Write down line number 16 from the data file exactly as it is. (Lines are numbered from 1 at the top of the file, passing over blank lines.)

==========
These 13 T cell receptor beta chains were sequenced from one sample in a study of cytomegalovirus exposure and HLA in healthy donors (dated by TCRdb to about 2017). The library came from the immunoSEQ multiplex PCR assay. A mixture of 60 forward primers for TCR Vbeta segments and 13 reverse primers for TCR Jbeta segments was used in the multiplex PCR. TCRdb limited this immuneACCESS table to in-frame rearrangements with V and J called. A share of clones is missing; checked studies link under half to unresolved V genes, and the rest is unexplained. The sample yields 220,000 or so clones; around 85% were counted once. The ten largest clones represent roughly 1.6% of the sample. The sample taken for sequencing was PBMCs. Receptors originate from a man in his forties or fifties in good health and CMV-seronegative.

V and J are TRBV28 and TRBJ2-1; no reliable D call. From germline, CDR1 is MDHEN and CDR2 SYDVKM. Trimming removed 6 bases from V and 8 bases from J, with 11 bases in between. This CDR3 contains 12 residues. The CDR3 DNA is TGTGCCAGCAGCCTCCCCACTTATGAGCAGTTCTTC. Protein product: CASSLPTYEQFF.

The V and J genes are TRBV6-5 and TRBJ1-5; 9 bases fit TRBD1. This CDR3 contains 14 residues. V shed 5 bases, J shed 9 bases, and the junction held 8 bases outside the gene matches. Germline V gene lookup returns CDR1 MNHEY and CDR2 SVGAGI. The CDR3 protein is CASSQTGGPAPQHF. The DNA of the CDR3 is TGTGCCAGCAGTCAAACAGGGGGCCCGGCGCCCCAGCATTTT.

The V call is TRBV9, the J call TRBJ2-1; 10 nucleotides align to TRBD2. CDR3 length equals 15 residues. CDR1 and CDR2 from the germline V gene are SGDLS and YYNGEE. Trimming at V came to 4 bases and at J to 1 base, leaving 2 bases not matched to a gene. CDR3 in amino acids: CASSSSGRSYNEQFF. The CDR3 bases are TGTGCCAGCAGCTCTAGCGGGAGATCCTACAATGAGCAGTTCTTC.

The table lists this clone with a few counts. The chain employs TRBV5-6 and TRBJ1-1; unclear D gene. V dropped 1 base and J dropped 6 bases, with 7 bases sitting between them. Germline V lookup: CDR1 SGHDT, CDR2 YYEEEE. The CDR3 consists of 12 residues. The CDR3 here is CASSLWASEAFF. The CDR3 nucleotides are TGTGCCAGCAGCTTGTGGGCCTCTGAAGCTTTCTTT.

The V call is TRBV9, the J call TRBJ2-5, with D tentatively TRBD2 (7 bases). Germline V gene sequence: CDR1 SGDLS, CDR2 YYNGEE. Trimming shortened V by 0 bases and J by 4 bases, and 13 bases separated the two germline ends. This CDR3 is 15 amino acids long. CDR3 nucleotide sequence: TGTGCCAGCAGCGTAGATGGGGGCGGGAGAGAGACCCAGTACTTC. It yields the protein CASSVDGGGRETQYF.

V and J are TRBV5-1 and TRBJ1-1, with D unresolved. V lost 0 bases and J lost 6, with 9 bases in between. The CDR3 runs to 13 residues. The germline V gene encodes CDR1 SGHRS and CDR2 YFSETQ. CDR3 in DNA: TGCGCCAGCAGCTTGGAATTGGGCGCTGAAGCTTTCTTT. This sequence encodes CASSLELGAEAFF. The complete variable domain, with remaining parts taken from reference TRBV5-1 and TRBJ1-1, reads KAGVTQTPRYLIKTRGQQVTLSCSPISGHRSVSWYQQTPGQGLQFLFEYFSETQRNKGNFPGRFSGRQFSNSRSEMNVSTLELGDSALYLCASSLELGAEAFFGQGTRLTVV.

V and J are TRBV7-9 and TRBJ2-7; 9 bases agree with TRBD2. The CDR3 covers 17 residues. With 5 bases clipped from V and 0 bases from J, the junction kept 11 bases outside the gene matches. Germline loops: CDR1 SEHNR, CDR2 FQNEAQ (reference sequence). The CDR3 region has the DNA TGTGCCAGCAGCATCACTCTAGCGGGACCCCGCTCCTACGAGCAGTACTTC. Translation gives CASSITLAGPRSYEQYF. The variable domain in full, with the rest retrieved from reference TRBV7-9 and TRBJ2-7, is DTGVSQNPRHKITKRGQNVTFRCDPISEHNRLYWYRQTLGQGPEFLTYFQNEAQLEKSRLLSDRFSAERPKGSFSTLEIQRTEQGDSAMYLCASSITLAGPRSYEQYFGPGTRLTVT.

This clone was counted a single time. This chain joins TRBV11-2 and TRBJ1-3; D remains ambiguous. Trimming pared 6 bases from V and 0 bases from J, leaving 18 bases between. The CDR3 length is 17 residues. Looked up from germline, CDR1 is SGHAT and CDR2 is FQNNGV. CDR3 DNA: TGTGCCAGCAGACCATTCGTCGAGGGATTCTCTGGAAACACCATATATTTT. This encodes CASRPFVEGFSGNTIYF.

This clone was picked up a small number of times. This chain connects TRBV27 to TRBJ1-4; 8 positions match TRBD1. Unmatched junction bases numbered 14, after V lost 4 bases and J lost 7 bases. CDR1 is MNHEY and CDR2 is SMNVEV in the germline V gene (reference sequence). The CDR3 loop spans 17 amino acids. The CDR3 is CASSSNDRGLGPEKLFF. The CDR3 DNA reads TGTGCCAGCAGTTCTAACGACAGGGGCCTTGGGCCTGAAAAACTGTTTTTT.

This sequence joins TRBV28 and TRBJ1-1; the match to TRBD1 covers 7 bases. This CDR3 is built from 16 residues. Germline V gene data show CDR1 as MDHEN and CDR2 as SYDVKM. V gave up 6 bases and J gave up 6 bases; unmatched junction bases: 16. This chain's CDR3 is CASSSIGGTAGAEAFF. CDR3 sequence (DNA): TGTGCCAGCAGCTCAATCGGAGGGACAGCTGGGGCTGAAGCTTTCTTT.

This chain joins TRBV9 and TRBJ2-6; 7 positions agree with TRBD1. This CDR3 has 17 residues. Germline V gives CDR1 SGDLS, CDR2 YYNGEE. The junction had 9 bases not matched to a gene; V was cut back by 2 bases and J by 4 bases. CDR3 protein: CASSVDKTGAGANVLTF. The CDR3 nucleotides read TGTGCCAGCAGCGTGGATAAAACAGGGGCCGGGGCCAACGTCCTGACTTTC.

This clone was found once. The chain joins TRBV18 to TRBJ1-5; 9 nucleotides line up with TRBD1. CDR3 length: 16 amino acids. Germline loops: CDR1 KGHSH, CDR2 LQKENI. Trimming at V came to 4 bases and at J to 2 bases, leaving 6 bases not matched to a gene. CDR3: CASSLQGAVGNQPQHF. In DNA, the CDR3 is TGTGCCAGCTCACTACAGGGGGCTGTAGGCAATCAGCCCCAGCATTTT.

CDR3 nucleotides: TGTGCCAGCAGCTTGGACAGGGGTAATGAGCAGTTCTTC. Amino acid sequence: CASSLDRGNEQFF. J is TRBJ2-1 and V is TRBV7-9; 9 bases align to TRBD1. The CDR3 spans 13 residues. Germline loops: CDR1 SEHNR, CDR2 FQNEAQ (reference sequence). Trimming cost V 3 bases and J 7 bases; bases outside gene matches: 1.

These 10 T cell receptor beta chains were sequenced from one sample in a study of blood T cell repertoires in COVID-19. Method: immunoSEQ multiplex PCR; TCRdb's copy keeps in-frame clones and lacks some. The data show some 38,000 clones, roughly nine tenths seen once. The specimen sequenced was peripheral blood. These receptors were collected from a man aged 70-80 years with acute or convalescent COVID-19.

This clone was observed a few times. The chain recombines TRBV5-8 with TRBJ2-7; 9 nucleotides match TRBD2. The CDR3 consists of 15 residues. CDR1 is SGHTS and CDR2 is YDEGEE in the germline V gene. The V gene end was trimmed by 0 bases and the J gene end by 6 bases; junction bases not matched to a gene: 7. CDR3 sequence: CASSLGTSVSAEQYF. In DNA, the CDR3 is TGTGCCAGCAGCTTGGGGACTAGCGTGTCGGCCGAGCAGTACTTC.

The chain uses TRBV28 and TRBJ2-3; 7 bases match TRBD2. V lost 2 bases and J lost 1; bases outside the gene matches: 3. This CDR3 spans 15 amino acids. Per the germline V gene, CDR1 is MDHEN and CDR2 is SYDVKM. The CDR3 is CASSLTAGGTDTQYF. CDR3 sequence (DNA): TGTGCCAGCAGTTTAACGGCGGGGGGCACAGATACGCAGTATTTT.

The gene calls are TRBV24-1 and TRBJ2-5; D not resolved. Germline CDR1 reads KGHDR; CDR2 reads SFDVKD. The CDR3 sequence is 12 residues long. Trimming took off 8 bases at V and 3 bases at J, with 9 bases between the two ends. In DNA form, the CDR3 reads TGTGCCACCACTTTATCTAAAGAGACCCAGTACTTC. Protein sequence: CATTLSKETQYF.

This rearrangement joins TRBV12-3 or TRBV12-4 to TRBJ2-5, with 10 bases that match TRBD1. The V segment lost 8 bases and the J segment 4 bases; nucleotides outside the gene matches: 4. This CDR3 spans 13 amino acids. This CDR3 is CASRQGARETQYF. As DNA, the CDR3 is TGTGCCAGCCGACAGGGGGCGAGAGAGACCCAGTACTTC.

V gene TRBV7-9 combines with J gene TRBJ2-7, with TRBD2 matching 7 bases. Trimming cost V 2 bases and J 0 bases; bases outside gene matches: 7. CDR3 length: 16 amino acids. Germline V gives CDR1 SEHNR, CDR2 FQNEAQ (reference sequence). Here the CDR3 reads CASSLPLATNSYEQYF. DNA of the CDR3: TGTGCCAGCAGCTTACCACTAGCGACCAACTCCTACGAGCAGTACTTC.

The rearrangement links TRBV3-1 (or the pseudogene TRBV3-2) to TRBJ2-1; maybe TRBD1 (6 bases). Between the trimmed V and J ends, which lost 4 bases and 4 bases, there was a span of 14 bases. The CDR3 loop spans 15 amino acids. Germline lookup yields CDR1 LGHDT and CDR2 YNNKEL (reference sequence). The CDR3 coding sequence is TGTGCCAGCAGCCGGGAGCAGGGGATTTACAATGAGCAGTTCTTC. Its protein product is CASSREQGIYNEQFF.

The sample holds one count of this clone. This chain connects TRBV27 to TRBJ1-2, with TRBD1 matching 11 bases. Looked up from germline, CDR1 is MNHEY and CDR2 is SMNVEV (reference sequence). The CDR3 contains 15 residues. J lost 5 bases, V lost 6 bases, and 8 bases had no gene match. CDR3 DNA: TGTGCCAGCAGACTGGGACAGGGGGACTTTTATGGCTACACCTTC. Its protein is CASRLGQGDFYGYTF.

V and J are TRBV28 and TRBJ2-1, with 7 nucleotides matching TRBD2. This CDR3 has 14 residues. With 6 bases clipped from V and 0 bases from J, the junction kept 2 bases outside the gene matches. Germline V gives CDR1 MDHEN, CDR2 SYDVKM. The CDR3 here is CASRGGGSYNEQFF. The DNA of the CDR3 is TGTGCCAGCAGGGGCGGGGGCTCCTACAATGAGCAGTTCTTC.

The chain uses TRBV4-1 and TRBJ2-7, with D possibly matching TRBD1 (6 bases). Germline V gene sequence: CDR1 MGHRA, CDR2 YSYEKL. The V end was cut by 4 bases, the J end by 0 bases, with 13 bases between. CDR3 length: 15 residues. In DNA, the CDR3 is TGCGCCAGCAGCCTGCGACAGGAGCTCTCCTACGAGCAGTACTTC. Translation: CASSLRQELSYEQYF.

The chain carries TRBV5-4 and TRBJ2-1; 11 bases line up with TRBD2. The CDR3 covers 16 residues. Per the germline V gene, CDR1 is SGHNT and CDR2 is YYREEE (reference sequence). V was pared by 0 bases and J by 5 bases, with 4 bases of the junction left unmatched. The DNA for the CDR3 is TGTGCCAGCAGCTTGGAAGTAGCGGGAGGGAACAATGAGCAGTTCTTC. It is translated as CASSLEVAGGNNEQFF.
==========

This clone was observed a few times. The chain recombines TRBV5-8 with TRBJ2-7; 9 nucleotides match TRBD2. The CDR3 consists of 15 residues. CDR1 is SGHTS and CDR2 is YDEGEE in the germline V gene. The V gene end was trimmed by 0 bases and the J gene end by 6 bases; junction bases not matched to a gene: 7. CDR3 sequence: CASSLGTSVSAEQYF. In DNA, the CDR3 is TGTGCCAGCAGCTTGGGGACTAGCGTGTCGGCCGAGCAGTACTTC.